Just imagine this: If you were the last Chamorro speaker and you hold the experiences and knowledge of thousands of years of life here in Guam and the Mariana Islands … and there is no one that understands who and what you carry in your inner self.
The Chamorro language is a world language given [...]
Google wants Voice Search to master the Tower of Babel. So Linne Ha travels the world, gathering the language samples used to train it.
Mothers and fathers used to bring up children: now they parent. Critics used to review plays: now they critique them. Athletes podium, executives flipchart, and almost everybody Googles. Watch out—you’ve been verbed.
The idea that language influences thought is a profound, exciting and possibly disturbing one. It has often been used to exoticise other languages: in the 1930s, Benjamin Lee Whorf wrote that Hopi had no words for time (like days and months), and therefore perceived time far differently than European-language speakers do.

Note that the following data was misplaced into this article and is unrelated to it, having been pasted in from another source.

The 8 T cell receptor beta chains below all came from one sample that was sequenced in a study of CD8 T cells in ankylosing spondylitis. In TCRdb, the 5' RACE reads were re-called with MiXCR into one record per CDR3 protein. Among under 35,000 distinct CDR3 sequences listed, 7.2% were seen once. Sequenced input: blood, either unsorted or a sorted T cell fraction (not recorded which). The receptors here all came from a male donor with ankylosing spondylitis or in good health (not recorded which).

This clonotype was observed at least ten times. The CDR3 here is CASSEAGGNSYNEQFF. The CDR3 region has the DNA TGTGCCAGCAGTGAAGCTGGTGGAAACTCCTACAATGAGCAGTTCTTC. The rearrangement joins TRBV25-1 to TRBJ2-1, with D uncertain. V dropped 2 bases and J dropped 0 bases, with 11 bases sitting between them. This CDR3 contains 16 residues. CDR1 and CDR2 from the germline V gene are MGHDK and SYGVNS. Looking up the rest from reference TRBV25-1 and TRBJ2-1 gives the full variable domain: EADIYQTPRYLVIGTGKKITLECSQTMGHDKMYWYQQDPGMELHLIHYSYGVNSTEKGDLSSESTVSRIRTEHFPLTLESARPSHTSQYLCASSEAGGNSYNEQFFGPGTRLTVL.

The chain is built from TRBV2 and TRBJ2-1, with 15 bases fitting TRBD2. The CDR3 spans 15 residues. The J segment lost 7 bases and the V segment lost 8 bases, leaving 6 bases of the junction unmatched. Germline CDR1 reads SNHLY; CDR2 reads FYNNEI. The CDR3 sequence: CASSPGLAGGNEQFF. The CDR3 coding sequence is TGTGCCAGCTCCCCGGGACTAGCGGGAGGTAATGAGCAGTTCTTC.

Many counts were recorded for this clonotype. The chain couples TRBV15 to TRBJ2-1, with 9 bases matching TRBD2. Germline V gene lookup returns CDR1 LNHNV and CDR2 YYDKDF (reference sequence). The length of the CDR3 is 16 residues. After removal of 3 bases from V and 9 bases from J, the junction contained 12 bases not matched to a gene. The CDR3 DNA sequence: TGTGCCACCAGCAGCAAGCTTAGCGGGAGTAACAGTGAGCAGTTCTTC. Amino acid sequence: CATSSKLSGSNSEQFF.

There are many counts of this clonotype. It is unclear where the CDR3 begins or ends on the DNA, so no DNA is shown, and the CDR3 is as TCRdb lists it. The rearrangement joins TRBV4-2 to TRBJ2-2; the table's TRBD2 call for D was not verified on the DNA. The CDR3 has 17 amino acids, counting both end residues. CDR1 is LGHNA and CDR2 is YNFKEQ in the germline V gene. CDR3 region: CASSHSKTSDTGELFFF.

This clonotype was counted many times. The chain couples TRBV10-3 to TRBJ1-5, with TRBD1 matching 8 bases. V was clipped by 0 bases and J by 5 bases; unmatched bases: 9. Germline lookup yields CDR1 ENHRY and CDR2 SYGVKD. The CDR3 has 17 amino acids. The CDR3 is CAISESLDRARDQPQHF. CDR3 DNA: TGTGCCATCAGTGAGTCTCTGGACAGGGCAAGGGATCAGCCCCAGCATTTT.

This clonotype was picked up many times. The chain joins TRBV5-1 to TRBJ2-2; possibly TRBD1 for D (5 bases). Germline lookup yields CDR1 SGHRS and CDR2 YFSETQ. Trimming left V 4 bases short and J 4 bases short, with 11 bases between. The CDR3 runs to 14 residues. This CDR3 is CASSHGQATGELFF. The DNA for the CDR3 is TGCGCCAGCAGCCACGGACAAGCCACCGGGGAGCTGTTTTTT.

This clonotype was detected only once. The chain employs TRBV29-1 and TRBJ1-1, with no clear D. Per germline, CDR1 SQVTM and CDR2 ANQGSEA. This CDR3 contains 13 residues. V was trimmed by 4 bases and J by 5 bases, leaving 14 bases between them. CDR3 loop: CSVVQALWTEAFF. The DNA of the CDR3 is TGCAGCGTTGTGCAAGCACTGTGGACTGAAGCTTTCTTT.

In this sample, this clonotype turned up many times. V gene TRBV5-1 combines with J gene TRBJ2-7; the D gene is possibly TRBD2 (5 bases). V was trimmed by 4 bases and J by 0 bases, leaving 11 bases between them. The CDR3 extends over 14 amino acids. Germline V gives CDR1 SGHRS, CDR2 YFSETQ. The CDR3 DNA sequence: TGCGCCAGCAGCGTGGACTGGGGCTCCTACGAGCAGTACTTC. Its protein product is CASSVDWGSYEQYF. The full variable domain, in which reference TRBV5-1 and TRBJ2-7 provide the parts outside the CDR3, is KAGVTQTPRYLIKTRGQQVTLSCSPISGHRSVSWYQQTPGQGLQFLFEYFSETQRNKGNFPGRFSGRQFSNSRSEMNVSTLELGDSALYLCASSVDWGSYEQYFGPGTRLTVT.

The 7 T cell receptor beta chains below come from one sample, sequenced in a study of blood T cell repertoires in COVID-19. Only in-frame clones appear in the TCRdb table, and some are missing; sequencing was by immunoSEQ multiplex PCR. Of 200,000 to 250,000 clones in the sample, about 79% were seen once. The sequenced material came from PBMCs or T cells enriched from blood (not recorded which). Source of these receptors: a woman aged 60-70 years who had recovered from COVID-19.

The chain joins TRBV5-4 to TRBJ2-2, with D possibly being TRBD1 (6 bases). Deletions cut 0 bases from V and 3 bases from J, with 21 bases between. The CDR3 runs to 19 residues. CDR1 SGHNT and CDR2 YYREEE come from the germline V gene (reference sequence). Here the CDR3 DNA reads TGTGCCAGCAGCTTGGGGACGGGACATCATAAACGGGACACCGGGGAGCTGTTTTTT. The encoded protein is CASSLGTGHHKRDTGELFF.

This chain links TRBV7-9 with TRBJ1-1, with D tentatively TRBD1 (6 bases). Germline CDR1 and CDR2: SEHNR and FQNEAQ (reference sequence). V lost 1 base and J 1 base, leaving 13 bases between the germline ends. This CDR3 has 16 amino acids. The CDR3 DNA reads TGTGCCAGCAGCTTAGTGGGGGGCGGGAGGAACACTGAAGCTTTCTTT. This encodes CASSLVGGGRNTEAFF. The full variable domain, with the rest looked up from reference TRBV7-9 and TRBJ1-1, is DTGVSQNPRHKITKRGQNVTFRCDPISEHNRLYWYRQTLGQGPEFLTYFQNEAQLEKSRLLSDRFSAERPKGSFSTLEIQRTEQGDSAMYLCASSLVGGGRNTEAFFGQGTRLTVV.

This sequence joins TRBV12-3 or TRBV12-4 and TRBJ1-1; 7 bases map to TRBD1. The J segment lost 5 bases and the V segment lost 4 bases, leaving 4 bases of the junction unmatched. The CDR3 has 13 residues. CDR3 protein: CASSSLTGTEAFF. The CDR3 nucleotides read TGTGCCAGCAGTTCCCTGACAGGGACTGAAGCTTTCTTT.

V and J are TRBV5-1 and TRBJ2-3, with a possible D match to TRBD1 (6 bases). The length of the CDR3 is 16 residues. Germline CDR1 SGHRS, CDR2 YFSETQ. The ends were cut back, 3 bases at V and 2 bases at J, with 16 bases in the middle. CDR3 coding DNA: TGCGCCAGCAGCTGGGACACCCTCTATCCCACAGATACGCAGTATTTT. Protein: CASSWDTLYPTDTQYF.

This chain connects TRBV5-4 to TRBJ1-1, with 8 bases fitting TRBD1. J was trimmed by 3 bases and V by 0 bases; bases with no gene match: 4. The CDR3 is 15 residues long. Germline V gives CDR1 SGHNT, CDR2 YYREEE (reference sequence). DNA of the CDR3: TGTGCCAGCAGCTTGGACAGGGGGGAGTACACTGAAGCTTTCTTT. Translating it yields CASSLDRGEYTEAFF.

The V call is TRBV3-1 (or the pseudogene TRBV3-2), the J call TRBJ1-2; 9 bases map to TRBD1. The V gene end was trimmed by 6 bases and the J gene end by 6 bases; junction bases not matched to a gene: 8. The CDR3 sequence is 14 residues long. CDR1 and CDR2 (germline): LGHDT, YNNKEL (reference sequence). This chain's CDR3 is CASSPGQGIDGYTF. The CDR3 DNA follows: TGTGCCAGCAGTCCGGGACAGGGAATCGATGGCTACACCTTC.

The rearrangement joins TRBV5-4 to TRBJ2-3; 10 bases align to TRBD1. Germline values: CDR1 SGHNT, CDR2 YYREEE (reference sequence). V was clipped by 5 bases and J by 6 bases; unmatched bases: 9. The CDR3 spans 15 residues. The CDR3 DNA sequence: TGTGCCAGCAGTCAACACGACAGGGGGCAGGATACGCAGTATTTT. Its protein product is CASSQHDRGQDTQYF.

In today’s New Scientist:
Languages are wonderfully idiosyncratic. English puts its subject before its verb. Finnish has lots of cases. Mandarin is highly tonal.
Yet despite these differences, one of the most influential ideas in the study of language is that of universal grammar. (…) For five decades this idea has dominated work in linguistics, psychology and cognitive [...]
Already multinational in expression, English was becoming a global phenomenon with a fierce, inner multinational dynamic, an emerging lingua franca described by the historian Benedict Anderson as “a kind of global-hegemonic post-clerical Latin”.
The accuracy of computer speech recognition flat-lined in 2001, before reaching human levels. The funding plug was pulled, but no funeral, no text-to-speech eulogy followed. Words never meant very much to computers—which made them ten times more error-prone than humans. Humans expected that computer understanding of language would lead to artificially intelligent machines, inevitably [...]